I'm not sure where you're living but I have to say when I spend time in "the country" I miss just seeing lots of shops. So I wonder if that's part of it. I rarely buy anything at these shops... It's just seeing them that I enjoy. It's like eye candy I guess. Maybe you're experiencing that? Otherwise, I don't shop much bc I don't have time. Working, kids and socializing have replaced leisurely shopping. So much of what I do is online too. And I pretty much buy what we really need. It's not financially driven but I dislike clutter and wasting money and don't want to spoil our kids. So they get new clothes when they really need them. Same for me. When I'm wearing the same few pants to work all the time I get new ones. When the sweaters I'm wearing to work start to look really worn I get new ones online. My kids do have a lot of American Girl doll stuff. That's an indulgence but they love them. You can get that online though. We shop in person for their shoes... So I don't think you're missing a lot but I really can see mentally needing that space to kind of be filled. When I get back to a town with a cute downtown and lots of stores and restaurants, I feel a sense of relief.

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answers from Seattle on

I never shop. I mean, I buy a few things when I have to, but overall I never go shopping. First off, we don't need anything, and secondly I have very little time to shop. I think I have been clothes shopping maybe once this year and once last. I probably go ever 6 months to get a few things. When the kids start outgrowing things I find a deal online and stock up for the next 6 months. I used to LOVE shopping when I was a teenager. It's funny how things change.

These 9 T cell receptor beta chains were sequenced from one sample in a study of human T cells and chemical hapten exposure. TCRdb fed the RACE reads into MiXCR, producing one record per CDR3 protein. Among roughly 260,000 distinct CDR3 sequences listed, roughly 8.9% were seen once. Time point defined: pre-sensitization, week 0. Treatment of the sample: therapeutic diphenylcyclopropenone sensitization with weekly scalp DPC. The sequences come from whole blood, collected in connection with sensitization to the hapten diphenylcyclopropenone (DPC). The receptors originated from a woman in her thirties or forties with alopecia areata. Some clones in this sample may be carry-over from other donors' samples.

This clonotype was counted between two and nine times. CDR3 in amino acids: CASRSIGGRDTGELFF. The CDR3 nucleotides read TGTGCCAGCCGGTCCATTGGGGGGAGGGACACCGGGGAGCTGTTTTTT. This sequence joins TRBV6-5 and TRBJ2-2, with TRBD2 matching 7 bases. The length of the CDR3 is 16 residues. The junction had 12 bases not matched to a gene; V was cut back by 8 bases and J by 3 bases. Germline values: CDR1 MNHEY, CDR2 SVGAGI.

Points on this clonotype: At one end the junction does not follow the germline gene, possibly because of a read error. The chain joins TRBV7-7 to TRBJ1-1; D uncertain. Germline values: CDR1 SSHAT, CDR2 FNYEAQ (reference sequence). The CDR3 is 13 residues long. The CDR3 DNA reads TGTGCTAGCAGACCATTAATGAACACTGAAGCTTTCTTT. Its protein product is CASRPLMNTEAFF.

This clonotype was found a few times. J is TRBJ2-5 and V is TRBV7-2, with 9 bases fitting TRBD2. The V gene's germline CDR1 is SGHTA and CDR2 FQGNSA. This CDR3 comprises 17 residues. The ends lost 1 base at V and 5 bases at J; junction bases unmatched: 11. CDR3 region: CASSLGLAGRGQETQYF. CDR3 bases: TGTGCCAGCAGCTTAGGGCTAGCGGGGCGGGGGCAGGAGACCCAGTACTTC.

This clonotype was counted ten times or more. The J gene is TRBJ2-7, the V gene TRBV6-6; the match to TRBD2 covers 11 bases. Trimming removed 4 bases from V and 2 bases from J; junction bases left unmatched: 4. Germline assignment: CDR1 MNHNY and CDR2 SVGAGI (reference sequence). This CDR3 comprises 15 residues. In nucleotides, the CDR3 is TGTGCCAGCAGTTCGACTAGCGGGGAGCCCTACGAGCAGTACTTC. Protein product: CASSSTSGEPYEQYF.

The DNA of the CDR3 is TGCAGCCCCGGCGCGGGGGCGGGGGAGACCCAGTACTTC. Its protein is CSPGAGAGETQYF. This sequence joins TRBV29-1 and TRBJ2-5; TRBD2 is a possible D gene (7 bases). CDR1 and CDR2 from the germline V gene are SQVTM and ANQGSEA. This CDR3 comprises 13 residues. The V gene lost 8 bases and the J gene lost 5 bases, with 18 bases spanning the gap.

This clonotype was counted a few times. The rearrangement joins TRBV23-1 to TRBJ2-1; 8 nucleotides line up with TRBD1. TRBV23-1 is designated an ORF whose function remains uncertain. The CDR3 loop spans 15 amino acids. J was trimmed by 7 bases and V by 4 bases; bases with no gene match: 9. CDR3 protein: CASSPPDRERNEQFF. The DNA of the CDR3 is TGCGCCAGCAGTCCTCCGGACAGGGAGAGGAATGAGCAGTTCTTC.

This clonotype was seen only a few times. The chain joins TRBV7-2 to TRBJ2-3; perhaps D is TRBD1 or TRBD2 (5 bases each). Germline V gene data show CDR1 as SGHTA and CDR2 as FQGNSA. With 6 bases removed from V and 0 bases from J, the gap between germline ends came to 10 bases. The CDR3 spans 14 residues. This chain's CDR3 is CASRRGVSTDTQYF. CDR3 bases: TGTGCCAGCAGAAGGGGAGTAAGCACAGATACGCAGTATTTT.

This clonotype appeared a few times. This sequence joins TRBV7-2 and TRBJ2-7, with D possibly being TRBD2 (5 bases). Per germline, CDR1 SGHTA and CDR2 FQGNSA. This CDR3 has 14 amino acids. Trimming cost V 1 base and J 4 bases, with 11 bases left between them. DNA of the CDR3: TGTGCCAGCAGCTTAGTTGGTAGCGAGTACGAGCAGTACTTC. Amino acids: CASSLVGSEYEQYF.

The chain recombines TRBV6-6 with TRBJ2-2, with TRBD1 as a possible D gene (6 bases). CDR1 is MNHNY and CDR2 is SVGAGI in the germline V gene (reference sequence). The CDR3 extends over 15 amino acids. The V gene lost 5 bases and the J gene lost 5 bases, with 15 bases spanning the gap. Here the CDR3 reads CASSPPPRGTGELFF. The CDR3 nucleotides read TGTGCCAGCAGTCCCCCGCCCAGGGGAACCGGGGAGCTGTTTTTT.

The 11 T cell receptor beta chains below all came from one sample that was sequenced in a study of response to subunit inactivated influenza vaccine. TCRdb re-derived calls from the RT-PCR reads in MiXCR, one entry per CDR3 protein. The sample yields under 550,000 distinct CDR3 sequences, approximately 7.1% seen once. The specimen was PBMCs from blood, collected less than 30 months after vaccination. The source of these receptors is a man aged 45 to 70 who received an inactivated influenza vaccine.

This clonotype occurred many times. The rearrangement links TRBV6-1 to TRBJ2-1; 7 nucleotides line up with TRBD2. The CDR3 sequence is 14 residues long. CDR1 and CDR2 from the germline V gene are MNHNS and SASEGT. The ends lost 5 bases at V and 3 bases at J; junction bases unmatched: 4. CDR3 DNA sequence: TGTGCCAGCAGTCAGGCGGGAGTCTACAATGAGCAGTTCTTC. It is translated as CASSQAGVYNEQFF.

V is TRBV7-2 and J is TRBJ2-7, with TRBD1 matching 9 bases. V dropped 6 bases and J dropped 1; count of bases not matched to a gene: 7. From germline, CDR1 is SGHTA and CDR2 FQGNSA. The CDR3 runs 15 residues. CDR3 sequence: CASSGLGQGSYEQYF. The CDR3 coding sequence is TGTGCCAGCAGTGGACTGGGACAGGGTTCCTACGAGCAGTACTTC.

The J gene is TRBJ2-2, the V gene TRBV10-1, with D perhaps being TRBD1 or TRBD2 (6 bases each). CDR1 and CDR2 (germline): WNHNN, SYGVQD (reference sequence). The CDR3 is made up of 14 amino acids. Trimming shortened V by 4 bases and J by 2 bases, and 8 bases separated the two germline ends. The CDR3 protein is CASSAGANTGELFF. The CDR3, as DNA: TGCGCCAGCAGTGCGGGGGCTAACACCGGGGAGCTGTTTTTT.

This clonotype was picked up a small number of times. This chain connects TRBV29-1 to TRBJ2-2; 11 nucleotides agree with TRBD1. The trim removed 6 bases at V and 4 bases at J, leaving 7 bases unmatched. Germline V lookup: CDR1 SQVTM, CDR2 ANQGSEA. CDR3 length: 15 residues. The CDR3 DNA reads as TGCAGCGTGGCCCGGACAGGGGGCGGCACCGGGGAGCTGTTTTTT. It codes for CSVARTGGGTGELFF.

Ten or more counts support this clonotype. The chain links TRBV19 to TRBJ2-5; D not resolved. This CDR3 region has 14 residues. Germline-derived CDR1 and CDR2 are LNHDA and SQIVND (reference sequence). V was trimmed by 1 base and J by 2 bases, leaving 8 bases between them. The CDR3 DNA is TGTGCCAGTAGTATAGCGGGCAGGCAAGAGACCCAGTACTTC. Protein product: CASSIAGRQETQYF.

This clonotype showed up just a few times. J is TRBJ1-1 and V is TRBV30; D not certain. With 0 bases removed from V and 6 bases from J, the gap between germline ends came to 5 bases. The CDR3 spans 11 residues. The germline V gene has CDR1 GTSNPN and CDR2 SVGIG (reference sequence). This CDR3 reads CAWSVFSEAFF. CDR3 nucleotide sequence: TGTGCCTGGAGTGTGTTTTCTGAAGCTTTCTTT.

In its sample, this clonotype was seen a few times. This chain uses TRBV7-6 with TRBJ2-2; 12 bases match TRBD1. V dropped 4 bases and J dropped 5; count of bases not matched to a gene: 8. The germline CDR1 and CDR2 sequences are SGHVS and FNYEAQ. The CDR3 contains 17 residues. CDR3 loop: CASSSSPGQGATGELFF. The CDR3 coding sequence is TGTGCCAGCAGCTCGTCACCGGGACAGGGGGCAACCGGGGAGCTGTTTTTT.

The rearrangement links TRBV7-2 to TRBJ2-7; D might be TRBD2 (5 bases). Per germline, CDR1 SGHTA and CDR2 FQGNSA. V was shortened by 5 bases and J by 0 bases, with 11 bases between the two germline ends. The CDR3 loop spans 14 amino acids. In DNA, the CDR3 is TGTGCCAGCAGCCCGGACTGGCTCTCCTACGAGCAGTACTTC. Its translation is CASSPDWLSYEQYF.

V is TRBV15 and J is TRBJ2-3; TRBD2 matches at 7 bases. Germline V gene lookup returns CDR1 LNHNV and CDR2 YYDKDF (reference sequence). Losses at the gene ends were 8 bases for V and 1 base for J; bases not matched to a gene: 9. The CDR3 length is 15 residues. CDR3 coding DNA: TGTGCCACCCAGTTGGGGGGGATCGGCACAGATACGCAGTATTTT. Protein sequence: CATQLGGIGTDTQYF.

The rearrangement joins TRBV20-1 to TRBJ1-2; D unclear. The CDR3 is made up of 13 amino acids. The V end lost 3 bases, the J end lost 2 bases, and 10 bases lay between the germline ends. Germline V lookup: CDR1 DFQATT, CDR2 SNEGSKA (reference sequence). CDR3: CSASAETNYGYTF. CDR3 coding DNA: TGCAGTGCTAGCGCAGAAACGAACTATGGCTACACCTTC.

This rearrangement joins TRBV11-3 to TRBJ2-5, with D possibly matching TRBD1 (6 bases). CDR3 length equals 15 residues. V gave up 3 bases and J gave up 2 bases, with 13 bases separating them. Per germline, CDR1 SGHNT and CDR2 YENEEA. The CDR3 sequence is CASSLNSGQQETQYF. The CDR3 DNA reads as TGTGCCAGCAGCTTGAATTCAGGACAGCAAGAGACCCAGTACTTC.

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answers from San Antonio on

Generally speaking I despise clutter and shopping. We have nice things, but I have definitely developed a sense of quality vs quantity over the years. Partially because when I was younger my family was extremely poor. My mom learned early on to invest in two pairs of high quality jeans that would last one or two winters, rather than 5 pairs that would fray or have tears after a month. This lesson has served me well. I also am a person who hates to spend money on myself. I would much rather spend money on my children or an experience or adventure than on shoes for me.

With all this said, my husband and I do probably buy more for our kids than they really need. I will be honest, my husband calls my daughter my personal Barbie doll, but, in my defense, girls clothes are soooooo cute!